This was written in response to a heated debate on seven magazine over Biblical inerrancy. I never published it because I didn’t have the time or energy for the arguments that would follow. It’s not academically watertight, and the kind of people who obsess over Biblical inerrancy like to pick holes in things.
God has always chosen to use human authors, and does not override their humanity or individuality, their cultural circumstances or points of view. In fact, the Bible shows how creatively God uses those particularities to make works both historically specific and everlastingly applicable – one thinks of Hosea’s failed marriage, or Jonah’s unwillingness to forgive Nineveh.
It is quite possible that occasional errors and inconsistencies bother God not at all. To my knowledge none of the disputed passages contain anything by which Christianity stands or falls. The resurrection is not in doubt, but the number of angels in the tomb is. Really, who cares? One could be forgiven for not counting correctly at the time.
What I find curious, and revealing, is the inerrantists’ belief that any error demolishes the whole work – that if one thing is wrong then everything might be wrong, nothing can be trusted, and our faith is shipwrecked. This isn’t an approach one ordinarily uses with regard to books, let alone spoken accounts. We do not abandon a book as worthless because of a few factual errors. We do not dismiss a story [or a sermon] as a pack of lies because the teller gets something wrong or the data out of order. Obviously there is a level of inaccuracy beyond which the tale, and the teller, are no longer trustworthy – but I’d contend that we’re a long way short of that in the Bible.
God probably expects us to take a broad view of the trustworthiness of his authors. After all he trusted them himself, and I suggest was not willing to crush their humanity in order to satisfy our demand for trivial facts. Our wish for inerrancy is a sign that we do not trust, that our faith is fragile and based on a book rather than a relationship with the One to whom that book points. It’s sad that many churches have doctrinal statements which begin with ‘we believe in the inerrancy of the Bible’, rather than ‘we believe in God’. God comes in second on the list. Such statements have more to do with the intra-church doctrinal battles of a century ago than the explanation of Christian belief to outsiders in today’s society.
To speak personally, I had a committed relationship with God before I knew much about the Bible. And that relationship is real enough for me not to be too shaken by revelations about this or that part of the Bible. If the Bible were proved to be entirely false I could only say that there’s something funny been going on around here. The Bible interprets the experience, but the experience happens beyond the book. The Bible has informed and shaped my relationship with God, and with the world. It’s proved to be endlessly relevant, challenging, and even entertaining. That it is inspired I doubt not at all. But what that has to do with inerrancy I don’t know. I’ve heard sermons that were inspired, but with errors. Inspiration means efficacy of communication, contact, God to me, a voice heard. Sometimes it comes through all the stronger for cracked containers, as St Paul might concur. So if the Bible itself is a cracked container for the voices of God, that would seem in tune with the divine economy.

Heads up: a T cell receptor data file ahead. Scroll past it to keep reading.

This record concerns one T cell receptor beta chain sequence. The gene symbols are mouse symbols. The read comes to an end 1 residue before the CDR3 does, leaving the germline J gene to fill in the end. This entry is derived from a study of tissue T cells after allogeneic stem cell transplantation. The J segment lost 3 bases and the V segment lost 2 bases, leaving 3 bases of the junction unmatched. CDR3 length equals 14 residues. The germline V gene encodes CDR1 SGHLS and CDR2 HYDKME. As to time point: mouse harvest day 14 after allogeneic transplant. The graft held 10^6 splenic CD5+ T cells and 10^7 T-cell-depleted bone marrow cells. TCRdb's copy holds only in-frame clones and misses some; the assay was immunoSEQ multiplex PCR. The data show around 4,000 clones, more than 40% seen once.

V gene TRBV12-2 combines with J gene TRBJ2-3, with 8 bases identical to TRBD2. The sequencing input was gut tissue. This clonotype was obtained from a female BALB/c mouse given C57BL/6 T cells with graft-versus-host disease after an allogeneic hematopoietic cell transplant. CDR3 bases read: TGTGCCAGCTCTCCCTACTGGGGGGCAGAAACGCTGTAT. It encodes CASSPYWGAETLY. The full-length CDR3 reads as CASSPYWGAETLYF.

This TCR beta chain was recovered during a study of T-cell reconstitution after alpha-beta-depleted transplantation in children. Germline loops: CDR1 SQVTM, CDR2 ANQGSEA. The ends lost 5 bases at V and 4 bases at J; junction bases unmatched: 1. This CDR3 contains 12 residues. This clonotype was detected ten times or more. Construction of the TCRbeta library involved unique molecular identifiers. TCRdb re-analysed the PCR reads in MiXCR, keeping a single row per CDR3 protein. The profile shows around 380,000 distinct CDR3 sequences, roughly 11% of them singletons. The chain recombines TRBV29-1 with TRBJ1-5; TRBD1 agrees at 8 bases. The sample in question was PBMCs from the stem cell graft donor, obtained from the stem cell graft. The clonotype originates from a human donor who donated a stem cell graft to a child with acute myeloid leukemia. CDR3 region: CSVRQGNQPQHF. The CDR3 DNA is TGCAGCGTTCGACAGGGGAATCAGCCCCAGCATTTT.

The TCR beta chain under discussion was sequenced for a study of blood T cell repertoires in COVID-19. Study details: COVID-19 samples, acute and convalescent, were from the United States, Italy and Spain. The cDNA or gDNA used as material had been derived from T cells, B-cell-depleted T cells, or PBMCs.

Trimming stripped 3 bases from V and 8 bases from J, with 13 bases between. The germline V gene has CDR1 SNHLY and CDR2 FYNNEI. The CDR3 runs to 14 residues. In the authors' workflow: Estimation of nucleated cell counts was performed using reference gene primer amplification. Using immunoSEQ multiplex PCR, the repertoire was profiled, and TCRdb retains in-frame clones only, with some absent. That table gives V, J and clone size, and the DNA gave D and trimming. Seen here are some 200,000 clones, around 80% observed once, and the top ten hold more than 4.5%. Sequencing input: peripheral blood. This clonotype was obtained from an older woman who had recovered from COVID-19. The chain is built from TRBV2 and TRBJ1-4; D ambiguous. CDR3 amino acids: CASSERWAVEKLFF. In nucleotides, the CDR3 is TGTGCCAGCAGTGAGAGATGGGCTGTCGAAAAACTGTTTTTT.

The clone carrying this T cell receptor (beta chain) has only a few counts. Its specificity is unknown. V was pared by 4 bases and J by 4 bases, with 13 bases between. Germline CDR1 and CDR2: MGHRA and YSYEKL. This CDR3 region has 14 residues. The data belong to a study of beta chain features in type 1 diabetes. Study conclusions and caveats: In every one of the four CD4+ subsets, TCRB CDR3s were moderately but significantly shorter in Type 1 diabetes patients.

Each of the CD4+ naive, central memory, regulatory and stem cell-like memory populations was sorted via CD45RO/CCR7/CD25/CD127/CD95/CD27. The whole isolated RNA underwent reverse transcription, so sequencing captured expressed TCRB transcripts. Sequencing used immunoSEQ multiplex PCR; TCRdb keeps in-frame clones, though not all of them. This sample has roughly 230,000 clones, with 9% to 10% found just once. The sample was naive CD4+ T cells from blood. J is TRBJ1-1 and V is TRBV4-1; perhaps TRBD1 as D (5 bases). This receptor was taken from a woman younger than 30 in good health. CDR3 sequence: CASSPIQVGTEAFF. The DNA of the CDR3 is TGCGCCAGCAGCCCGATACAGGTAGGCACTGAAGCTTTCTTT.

So many of our most contentious disputes hinge on genre. For instance, creationism stands or falls by what kind of document early Genesis is – whether it’s factual description or something else. To assume – demand – that all narratives be factual is asking for trouble. I’m unhappy with a view of the Bible that will not allow to God the full range of methods available to human authors. I don’t see why it should be a problem, that parts of the Bible might be fiction. Fiction can tell a truth as well as fact – maybe better. No-one would take Jesus’ parables as anecdotes, as factual accounts of real situations. They are fictions. And yet no-one would deny their power, and no-one would call Jesus a liar or dismiss his teaching as impossible to believe for using fiction as a carrier. So why not other parts of the Bible?
Let’s retain a sense of proportion. Suggesting that parts of the Bible might be fictional is not saying that it all is. But we can’t treat the Bible as a single book, in a single literary genre, with a single standard of authenticity, and a single framework for interpretation. We are dealing with 66 documents – note that even in calling them ‘books’ we are bringing certain expectations about how they are to be read – documents written over a period of some 3000 years by many different authors with very different circumstances and intentions. The Bible is what you get when you say, J. Edgar Hoover style, “Bring me the file on God.” It is, frankly, miraculous that this disparate collection should hold together at all, let alone display such rich internal cross-linkages across gulfs of time and space.
The argument that a book inspired by God has to be word-perfect and consistent is itself working to an idea of ‘perfection’ that may not be God’s. In the end all we can say is that we meet God in these documents. They are the stories – the story – of God. That is why they were chosen to be the canon. And all the mistakes – well they’re very interesting, but they don’t stop the voice of God. Never have done.